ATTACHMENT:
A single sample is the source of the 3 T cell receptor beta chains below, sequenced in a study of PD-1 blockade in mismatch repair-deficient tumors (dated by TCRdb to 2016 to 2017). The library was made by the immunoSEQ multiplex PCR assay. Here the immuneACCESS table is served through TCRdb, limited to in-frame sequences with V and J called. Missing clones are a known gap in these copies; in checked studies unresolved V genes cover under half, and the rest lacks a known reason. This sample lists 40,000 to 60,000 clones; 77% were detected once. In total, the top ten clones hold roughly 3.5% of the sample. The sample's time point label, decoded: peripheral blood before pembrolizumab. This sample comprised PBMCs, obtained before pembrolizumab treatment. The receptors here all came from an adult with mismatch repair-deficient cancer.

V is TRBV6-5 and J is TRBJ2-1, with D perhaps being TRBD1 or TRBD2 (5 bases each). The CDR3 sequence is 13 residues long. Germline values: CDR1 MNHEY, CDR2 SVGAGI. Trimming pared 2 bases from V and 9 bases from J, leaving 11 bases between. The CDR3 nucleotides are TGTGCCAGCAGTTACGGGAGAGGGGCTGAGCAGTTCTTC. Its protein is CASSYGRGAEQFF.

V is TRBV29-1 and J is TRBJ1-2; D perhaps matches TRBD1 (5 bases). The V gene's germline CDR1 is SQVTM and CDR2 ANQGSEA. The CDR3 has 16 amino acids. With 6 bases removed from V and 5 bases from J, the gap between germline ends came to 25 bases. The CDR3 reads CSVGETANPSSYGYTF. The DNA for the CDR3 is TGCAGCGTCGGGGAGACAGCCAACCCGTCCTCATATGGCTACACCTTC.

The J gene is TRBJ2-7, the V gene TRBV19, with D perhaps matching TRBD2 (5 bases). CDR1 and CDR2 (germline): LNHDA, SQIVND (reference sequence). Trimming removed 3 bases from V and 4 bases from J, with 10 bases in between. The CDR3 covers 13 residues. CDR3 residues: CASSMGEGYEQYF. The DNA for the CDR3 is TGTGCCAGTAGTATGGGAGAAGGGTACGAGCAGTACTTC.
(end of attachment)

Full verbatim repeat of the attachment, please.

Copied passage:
A single sample is the source of the 3 T cell receptor beta chains below, sequenced in a study of PD-1 blockade in mismatch repair-deficient tumors (dated by TCRdb to 2016 to 2017). The library was made by the immunoSEQ multiplex PCR assay. Here the immuneACCESS table is served through TCRdb, limited to in-frame sequences with V and J called. Missing clones are a known gap in these copies; in checked studies unresolved V genes cover under half, and the rest lacks a known reason. This sample lists 40,000 to 60,000 clones; 77% were detected once. In total, the top ten clones hold roughly 3.5% of the sample. The sample's time point label, decoded: peripheral blood before pembrolizumab. This sample comprised PBMCs, obtained before pembrolizumab treatment. The receptors here all came from an adult with mismatch repair-deficient cancer.

V is TRBV6-5 and J is TRBJ2-1, with D perhaps being TRBD1 or TRBD2 (5 bases each). The CDR3 sequence is 13 residues long. Germline values: CDR1 MNHEY, CDR2 SVGAGI. Trimming pared 2 bases from V and 9 bases from J, leaving 11 bases between. The CDR3 nucleotides are TGTGCCAGCAGTTACGGGAGAGGGGCTGAGCAGTTCTTC. Its protein is CASSYGRGAEQFF.

V is TRBV29-1 and J is TRBJ1-2; D perhaps matches TRBD1 (5 bases). The V gene's germline CDR1 is SQVTM and CDR2 ANQGSEA. The CDR3 has 16 amino acids. With 6 bases removed from V and 5 bases from J, the gap between germline ends came to 25 bases. The CDR3 reads CSVGETANPSSYGYTF. The DNA for the CDR3 is TGCAGCGTCGGGGAGACAGCCAACCCGTCCTCATATGGCTACACCTTC.

The J gene is TRBJ2-7, the V gene TRBV19, with D perhaps matching TRBD2 (5 bases). CDR1 and CDR2 (germline): LNHDA, SQIVND (reference sequence). Trimming removed 3 bases from V and 4 bases from J, with 10 bases in between. The CDR3 covers 13 residues. CDR3 residues: CASSMGEGYEQYF. The DNA for the CDR3 is TGTGCCAGTAGTATGGGAGAAGGGTACGAGCAGTACTTC.